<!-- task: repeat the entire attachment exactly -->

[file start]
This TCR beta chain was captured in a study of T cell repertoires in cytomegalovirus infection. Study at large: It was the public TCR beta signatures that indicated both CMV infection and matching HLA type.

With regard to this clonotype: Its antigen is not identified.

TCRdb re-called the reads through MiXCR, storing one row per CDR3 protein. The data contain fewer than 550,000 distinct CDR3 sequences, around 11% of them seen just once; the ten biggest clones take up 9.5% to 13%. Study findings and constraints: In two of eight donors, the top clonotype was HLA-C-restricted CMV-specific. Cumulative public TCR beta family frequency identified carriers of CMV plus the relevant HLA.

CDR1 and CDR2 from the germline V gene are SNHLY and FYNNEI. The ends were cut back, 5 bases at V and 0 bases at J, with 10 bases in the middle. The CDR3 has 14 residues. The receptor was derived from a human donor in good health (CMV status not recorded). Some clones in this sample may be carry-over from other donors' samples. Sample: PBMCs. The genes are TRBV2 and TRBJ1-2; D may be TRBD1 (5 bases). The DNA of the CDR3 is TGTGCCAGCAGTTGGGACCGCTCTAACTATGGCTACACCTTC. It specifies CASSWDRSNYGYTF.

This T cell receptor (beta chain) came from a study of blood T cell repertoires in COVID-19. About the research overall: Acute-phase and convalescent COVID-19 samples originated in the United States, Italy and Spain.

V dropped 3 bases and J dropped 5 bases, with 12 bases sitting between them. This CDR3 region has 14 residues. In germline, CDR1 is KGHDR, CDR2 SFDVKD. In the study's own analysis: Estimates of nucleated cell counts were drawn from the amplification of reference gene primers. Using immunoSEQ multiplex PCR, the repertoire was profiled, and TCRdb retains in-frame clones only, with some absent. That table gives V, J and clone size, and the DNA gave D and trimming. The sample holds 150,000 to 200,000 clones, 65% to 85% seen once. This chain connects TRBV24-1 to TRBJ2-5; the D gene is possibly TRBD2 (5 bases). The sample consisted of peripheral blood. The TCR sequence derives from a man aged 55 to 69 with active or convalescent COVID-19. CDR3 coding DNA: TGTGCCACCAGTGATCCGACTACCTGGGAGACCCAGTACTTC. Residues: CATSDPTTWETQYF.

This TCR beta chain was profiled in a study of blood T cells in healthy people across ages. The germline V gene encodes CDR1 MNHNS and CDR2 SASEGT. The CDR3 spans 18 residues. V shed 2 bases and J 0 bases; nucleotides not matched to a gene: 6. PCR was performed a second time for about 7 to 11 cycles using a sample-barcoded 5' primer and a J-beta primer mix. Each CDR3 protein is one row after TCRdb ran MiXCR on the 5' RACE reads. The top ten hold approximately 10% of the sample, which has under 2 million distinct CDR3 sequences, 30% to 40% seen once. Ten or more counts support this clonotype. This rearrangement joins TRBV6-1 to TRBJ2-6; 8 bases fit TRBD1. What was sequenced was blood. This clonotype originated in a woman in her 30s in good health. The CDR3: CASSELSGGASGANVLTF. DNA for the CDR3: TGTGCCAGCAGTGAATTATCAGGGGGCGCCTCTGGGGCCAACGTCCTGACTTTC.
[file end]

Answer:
This TCR beta chain was captured in a study of T cell repertoires in cytomegalovirus infection. Study at large: It was the public TCR beta signatures that indicated both CMV infection and matching HLA type.

With regard to this clonotype: Its antigen is not identified.

TCRdb re-called the reads through MiXCR, storing one row per CDR3 protein. The data contain fewer than 550,000 distinct CDR3 sequences, around 11% of them seen just once; the ten biggest clones take up 9.5% to 13%. Study findings and constraints: In two of eight donors, the top clonotype was HLA-C-restricted CMV-specific. Cumulative public TCR beta family frequency identified carriers of CMV plus the relevant HLA.

CDR1 and CDR2 from the germline V gene are SNHLY and FYNNEI. The ends were cut back, 5 bases at V and 0 bases at J, with 10 bases in the middle. The CDR3 has 14 residues. The receptor was derived from a human donor in good health (CMV status not recorded). Some clones in this sample may be carry-over from other donors' samples. Sample: PBMCs. The genes are TRBV2 and TRBJ1-2; D may be TRBD1 (5 bases). The DNA of the CDR3 is TGTGCCAGCAGTTGGGACCGCTCTAACTATGGCTACACCTTC. It specifies CASSWDRSNYGYTF.

This T cell receptor (beta chain) came from a study of blood T cell repertoires in COVID-19. About the research overall: Acute-phase and convalescent COVID-19 samples originated in the United States, Italy and Spain.

V dropped 3 bases and J dropped 5 bases, with 12 bases sitting between them. This CDR3 region has 14 residues. In germline, CDR1 is KGHDR, CDR2 SFDVKD. In the study's own analysis: Estimates of nucleated cell counts were drawn from the amplification of reference gene primers. Using immunoSEQ multiplex PCR, the repertoire was profiled, and TCRdb retains in-frame clones only, with some absent. That table gives V, J and clone size, and the DNA gave D and trimming. The sample holds 150,000 to 200,000 clones, 65% to 85% seen once. This chain connects TRBV24-1 to TRBJ2-5; the D gene is possibly TRBD2 (5 bases). The sample consisted of peripheral blood. The TCR sequence derives from a man aged 55 to 69 with active or convalescent COVID-19. CDR3 coding DNA: TGTGCCACCAGTGATCCGACTACCTGGGAGACCCAGTACTTC. Residues: CATSDPTTWETQYF.

This TCR beta chain was profiled in a study of blood T cells in healthy people across ages. The germline V gene encodes CDR1 MNHNS and CDR2 SASEGT. The CDR3 spans 18 residues. V shed 2 bases and J 0 bases; nucleotides not matched to a gene: 6. PCR was performed a second time for about 7 to 11 cycles using a sample-barcoded 5' primer and a J-beta primer mix. Each CDR3 protein is one row after TCRdb ran MiXCR on the 5' RACE reads. The top ten hold approximately 10% of the sample, which has under 2 million distinct CDR3 sequences, 30% to 40% seen once. Ten or more counts support this clonotype. This rearrangement joins TRBV6-1 to TRBJ2-6; 8 bases fit TRBD1. What was sequenced was blood. This clonotype originated in a woman in her 30s in good health. The CDR3: CASSELSGGASGANVLTF. DNA for the CDR3: TGTGCCAGCAGTGAATTATCAGGGGGCGCCTCTGGGGCCAACGTCCTGACTTTC.